IDEA charter schools sued Attorney General Ken Paxton last week to halt the release of records of its expense accounts sought by a local news outlet. The Progress Times—a publication covering the lower Rio Grande Valley—filed an open-records for those documents more than a year ago. In particular, it sought records for an IDEA executive paid $169,000 a year and, according to his contract, “the actual and incidental costs incurred by the Chief Financial Officer related to the bi-weekly commuting to/from California and/or as otherwise necessary, and the reasonable living and transportation expenses while in the Rio Grande Valley performing his duties for IDEA.”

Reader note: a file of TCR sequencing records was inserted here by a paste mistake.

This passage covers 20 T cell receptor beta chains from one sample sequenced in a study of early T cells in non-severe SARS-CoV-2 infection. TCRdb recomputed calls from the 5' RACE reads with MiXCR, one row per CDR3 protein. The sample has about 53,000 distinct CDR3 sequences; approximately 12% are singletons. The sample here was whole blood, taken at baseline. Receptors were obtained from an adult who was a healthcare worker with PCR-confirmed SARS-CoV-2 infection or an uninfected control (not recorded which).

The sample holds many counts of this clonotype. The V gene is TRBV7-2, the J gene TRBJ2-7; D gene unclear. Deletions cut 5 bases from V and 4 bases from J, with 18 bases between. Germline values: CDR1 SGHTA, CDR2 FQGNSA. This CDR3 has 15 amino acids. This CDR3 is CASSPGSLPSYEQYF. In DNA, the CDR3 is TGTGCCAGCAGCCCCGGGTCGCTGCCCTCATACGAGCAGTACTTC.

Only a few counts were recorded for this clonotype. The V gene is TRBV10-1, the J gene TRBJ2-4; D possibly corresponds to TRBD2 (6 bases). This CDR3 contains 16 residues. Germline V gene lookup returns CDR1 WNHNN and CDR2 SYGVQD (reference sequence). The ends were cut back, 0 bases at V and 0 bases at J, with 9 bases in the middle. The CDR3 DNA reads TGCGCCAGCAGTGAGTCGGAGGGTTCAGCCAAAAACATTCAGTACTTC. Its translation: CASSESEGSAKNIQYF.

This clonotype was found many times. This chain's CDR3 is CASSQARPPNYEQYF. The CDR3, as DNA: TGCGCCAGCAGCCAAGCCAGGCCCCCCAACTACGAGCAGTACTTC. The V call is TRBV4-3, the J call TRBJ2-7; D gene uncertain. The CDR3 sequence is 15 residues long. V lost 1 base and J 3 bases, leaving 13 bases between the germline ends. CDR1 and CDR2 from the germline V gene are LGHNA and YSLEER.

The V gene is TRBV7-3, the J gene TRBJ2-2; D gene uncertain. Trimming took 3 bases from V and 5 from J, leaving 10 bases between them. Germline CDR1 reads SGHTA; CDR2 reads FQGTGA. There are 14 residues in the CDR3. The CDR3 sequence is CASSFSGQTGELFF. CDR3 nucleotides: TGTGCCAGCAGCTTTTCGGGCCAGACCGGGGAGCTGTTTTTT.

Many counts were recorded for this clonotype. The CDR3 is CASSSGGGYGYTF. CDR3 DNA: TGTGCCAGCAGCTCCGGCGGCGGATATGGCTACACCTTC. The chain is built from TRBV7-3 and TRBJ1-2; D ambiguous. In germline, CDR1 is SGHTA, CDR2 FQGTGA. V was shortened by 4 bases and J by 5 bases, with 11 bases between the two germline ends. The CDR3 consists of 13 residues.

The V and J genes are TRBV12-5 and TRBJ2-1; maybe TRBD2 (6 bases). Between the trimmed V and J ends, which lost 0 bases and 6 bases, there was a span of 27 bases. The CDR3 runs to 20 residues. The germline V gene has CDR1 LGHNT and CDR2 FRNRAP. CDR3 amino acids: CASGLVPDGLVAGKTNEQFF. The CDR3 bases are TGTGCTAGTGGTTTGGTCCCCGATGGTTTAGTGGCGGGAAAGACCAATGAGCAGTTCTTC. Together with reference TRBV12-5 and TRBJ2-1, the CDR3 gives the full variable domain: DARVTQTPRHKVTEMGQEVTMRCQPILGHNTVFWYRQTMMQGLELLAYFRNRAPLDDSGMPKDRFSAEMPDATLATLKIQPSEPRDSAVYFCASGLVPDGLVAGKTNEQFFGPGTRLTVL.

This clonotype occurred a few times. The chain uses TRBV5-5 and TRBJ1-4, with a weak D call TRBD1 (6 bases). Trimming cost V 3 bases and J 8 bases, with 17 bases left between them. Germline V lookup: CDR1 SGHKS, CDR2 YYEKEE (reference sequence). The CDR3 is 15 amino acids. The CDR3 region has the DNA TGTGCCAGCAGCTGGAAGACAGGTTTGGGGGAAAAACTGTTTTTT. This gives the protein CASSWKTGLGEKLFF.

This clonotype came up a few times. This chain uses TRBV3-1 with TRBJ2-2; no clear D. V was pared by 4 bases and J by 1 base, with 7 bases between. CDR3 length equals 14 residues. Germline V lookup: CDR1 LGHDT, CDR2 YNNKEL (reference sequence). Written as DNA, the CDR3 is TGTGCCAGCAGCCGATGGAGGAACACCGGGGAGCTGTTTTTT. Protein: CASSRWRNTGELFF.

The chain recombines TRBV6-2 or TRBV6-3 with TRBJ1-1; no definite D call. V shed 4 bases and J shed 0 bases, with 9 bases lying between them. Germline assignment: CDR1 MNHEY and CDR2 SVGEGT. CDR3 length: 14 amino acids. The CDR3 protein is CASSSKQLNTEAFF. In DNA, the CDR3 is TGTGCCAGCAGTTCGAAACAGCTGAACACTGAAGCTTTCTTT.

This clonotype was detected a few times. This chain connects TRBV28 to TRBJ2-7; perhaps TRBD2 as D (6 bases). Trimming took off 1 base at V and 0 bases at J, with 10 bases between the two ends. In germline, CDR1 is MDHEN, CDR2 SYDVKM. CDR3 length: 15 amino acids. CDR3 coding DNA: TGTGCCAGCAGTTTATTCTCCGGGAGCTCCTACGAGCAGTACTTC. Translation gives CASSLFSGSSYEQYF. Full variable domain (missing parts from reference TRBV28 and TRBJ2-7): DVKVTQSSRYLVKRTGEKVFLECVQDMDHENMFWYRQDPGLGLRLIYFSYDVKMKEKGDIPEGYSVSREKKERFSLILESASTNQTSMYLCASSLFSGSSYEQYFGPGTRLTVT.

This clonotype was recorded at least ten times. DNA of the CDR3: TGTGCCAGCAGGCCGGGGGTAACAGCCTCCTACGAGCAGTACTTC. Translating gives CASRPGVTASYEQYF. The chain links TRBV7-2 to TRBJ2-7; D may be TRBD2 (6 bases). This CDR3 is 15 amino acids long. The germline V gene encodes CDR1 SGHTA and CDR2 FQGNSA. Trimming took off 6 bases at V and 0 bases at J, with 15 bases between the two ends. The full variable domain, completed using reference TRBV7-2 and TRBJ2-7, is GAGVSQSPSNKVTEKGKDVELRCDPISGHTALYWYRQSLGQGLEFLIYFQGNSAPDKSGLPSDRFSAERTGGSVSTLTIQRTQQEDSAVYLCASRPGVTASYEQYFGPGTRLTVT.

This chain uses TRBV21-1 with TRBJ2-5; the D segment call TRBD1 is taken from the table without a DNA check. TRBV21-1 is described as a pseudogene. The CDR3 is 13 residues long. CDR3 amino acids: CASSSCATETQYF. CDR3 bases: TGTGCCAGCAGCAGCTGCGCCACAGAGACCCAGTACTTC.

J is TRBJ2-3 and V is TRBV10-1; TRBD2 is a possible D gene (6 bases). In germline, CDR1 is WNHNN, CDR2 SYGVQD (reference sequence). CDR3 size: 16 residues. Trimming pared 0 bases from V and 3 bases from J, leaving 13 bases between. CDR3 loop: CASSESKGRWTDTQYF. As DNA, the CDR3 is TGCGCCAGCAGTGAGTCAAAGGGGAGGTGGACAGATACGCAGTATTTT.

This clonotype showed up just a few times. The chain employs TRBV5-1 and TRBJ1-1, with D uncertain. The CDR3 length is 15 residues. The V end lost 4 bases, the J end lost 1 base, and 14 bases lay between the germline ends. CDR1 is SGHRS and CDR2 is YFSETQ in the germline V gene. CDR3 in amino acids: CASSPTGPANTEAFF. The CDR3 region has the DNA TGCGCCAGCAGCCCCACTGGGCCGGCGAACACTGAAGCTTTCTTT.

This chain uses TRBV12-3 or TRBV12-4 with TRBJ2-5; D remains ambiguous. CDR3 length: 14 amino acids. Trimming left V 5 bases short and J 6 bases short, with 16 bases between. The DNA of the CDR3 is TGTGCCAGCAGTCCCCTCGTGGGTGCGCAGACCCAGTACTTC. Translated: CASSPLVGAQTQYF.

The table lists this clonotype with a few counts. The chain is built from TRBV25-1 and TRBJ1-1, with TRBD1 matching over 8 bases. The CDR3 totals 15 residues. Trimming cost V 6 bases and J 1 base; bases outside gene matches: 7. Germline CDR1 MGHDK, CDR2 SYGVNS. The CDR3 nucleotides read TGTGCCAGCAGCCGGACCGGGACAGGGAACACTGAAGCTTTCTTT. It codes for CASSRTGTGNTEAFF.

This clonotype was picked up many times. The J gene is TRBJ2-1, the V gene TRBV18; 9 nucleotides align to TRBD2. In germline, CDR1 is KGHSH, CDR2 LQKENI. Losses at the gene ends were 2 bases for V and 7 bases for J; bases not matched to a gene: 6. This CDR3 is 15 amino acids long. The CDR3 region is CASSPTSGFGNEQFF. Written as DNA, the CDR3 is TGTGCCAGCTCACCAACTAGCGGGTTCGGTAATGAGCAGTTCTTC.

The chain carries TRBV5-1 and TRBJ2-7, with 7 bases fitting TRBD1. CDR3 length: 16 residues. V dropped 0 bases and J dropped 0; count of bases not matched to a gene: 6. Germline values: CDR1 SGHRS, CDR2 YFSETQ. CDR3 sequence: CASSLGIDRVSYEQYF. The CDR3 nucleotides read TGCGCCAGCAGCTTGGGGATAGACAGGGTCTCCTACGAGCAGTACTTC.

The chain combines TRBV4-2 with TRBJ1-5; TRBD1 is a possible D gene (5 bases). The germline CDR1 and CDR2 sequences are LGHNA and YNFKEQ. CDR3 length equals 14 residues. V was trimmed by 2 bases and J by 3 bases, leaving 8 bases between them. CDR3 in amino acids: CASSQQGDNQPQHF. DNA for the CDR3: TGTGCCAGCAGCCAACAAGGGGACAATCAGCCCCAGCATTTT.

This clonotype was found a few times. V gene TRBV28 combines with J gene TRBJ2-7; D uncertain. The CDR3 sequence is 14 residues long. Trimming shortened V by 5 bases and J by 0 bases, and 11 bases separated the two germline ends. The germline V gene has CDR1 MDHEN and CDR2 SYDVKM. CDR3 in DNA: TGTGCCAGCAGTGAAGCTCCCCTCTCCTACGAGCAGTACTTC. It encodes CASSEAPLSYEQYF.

While the attorney general agreed that some of the documents should be released—since the state funds charter schools with taxpayer dollars—IDEA stymied that order by claiming its central office in McAllen had been closed from July 2020 to June 2021. When employees returned to the office, IDEA still refused to release the records and instead filed the lawsuit.
IDEA previously faced widespread criticism for its extravagant spending, and this lawsuit is a prime example of an unscrupulous tactic used by charter schools—claiming to be public schools when seeking taxpayer dollars, then claiming to be private entities when trying to shield themselves from public scrutiny.